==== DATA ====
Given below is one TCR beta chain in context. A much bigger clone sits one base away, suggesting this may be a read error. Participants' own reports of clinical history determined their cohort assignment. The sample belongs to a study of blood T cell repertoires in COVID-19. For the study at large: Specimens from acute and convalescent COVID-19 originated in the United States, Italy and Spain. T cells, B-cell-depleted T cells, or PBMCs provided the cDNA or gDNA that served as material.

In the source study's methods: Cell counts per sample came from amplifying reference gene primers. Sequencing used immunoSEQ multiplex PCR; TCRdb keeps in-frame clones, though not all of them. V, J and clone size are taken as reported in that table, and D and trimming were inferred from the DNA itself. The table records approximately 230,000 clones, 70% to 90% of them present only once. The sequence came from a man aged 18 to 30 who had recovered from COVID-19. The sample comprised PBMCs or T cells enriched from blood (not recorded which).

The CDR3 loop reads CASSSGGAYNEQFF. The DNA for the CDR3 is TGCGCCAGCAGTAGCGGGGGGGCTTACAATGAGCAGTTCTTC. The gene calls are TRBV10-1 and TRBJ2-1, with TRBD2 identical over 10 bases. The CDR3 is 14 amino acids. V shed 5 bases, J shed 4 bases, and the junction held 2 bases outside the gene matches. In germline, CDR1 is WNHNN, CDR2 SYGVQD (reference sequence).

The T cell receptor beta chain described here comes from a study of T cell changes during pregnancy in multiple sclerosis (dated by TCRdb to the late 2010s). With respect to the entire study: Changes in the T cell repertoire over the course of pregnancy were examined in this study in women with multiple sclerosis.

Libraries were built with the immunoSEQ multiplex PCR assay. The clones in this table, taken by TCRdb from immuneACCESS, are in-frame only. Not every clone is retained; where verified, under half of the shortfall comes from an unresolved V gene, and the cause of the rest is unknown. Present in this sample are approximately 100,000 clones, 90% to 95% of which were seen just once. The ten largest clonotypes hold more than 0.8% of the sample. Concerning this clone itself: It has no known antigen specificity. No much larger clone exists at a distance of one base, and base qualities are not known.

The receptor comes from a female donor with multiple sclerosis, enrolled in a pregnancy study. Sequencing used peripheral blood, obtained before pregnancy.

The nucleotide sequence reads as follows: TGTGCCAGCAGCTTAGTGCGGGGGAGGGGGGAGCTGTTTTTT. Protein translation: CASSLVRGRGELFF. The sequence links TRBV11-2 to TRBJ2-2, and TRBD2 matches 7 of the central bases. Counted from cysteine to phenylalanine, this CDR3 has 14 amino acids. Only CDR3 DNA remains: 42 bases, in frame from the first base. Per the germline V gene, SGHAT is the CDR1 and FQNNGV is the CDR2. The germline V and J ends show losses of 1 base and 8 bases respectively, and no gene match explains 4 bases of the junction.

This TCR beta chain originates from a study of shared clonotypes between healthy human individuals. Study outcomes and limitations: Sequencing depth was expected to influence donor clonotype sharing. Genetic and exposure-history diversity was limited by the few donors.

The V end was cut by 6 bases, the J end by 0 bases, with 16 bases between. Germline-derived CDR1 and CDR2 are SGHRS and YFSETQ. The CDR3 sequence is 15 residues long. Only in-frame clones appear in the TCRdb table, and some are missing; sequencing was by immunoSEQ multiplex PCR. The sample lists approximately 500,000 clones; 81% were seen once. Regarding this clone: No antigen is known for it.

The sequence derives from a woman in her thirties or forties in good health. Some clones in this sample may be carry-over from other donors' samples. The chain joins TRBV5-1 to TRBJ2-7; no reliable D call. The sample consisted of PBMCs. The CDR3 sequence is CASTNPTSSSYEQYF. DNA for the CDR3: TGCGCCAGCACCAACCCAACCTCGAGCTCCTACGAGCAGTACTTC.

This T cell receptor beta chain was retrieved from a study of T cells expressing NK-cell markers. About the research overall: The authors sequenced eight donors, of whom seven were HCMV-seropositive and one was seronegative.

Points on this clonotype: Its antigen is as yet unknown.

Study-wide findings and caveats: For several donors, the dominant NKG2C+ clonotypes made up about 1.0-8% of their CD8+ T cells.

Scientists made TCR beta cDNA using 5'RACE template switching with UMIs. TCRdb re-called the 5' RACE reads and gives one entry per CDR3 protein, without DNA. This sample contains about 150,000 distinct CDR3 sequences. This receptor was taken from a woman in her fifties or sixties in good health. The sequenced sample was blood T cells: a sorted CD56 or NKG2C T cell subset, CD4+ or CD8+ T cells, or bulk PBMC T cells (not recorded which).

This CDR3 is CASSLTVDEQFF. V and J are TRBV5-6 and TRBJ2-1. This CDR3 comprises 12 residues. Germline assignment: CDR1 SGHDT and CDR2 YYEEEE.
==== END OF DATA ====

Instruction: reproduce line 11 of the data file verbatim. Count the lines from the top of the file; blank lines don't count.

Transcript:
This T cell receptor beta chain was retrieved from a study of T cells expressing NK-cell markers. About the research overall: The authors sequenced eight donors, of whom seven were HCMV-seropositive and one was seronegative.